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Is 2017 the last year for Lexus’ CT line?

Home / Auto Shows / Is 2017 the last year for Lexus’ CT line?

As we noted in a May 2016 article, the future of the 2nd-generation Lexus CT premium C-segment hatchback has been the subject of much conflicting conjecture. In June 2014, Glenn Brooks of just-auto reported rumors of an additional 4-door sedan body style and of a plug-in hybrid variant. On February 2015, GoAuto.com.au‘s Byron Mathioudakis wrote about the possibility of a non-hybrid performance CT powered by the 8AR-FTS 2-liter, 4-cylinder turbocharged engine. This year, however, the rumor du jour is that the CT line will die altogether, to be replaced by Lexus’ 5th crossover/SUV line, the UX. As first reported by Autocar‘s Hilton Holloway on 24 May 2016:

Lexus could replace its CT200h compact hybrid with a new crossover model, says the brand’s European boss Alain Uyttenhoven…

No further hints about the replacement for the CT200h were forthcoming, but the LF-SA concept shown at last year’s Geneva motor show was a hint at what the CT200h’s replacement may look like when the current car reaches the end of its life within the next 24 months.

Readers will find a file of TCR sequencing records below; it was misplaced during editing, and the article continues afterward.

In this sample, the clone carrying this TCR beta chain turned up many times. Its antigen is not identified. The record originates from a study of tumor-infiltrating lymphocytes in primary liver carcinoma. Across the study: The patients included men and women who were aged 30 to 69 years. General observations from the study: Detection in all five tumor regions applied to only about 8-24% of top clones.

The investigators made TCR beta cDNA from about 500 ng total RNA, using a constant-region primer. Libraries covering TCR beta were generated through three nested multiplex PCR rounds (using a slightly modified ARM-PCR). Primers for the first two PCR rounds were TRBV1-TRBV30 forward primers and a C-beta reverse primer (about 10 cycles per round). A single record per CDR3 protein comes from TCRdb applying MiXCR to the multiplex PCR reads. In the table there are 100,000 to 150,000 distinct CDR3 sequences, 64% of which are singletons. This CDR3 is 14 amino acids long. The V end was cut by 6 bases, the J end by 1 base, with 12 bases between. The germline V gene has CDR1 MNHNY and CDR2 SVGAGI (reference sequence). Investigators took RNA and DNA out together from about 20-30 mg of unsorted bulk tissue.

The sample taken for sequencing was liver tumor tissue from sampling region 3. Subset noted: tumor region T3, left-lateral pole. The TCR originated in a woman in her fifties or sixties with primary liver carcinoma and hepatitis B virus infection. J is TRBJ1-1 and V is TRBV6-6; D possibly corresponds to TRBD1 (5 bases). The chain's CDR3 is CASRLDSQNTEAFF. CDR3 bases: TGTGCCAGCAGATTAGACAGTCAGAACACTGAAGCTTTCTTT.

The August 2016 print issue of Motor Trend magazine suggests that the Lexus CT might not even survive that long. After a discussion of the latest critically lauded but money-losing North American Honda Civic, MT Confidential columnist Mike Connor writes that:

Less of a mystery is what will happen when the Lexus CT200h dies after the 2017 model year. Yes, they’re still making that thing, but not for long. Tens of people will be upset: Lexus figures it can sell them the CT200h’s replacement, a subcompact luxury crossover likely based on the new Toyota C-HR.

If Mike Connor’s name seems vaguely familiar, it is because on November 2014 he broke the story of Lexus’ killing the RC convertible in favor of developing a 3-row, RWD (GA-L?) platform crossover. Another of his MT Confidential print blurbs (this one from May 2013) suggested a Lexus-badged roadster sibling for the upcoming BMW Z5 and Mk5 Toyota Supra coupe.

Crossovers killing hatchbacks? It’s certainly happening in North America
Even as the crossover SUV craze – launched by the original Toyota RAV4 and Lexus RX – reaches a fever pitch of interest and increasing sales all over the world, in Europe and other markets, they generally and happily coexist with the lower-riding front-wheel-drive hatchbacks from whence many of those crossovers are derived. But, just as North America was instrumental in first kick-starting this trend, it is now seeing premium, luxury-brand hatchback demand cannibalized and even annihilated by its higher-riding, black-cladded and faux-skid-plated crossover brethren.